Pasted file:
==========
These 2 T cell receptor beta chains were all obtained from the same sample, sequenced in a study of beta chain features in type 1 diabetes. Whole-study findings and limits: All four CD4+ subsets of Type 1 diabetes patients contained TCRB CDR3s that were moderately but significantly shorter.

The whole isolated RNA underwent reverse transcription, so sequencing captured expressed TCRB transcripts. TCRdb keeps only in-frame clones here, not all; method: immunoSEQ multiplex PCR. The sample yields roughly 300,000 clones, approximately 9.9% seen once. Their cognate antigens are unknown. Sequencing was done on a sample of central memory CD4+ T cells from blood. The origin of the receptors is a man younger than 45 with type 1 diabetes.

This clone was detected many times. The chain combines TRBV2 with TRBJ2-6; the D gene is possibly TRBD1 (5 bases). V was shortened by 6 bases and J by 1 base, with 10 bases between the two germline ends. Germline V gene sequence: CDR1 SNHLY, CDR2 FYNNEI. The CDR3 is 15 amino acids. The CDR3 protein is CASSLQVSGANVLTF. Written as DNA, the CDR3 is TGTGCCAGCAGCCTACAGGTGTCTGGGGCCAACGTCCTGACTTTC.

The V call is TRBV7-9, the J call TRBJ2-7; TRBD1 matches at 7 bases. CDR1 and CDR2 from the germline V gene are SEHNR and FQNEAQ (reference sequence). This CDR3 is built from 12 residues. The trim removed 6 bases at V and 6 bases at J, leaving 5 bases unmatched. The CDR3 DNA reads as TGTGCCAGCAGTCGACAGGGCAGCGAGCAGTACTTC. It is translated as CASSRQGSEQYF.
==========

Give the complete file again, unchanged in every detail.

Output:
These 2 T cell receptor beta chains were all obtained from the same sample, sequenced in a study of beta chain features in type 1 diabetes. Whole-study findings and limits: All four CD4+ subsets of Type 1 diabetes patients contained TCRB CDR3s that were moderately but significantly shorter.

The whole isolated RNA underwent reverse transcription, so sequencing captured expressed TCRB transcripts. TCRdb keeps only in-frame clones here, not all; method: immunoSEQ multiplex PCR. The sample yields roughly 300,000 clones, approximately 9.9% seen once. Their cognate antigens are unknown. Sequencing was done on a sample of central memory CD4+ T cells from blood. The origin of the receptors is a man younger than 45 with type 1 diabetes.

This clone was detected many times. The chain combines TRBV2 with TRBJ2-6; the D gene is possibly TRBD1 (5 bases). V was shortened by 6 bases and J by 1 base, with 10 bases between the two germline ends. Germline V gene sequence: CDR1 SNHLY, CDR2 FYNNEI. The CDR3 is 15 amino acids. The CDR3 protein is CASSLQVSGANVLTF. Written as DNA, the CDR3 is TGTGCCAGCAGCCTACAGGTGTCTGGGGCCAACGTCCTGACTTTC.

The V call is TRBV7-9, the J call TRBJ2-7; TRBD1 matches at 7 bases. CDR1 and CDR2 from the germline V gene are SEHNR and FQNEAQ (reference sequence). This CDR3 is built from 12 residues. The trim removed 6 bases at V and 6 bases at J, leaving 5 bases unmatched. The CDR3 DNA reads as TGTGCCAGCAGTCGACAGGGCAGCGAGCAGTACTTC. It is translated as CASSRQGSEQYF.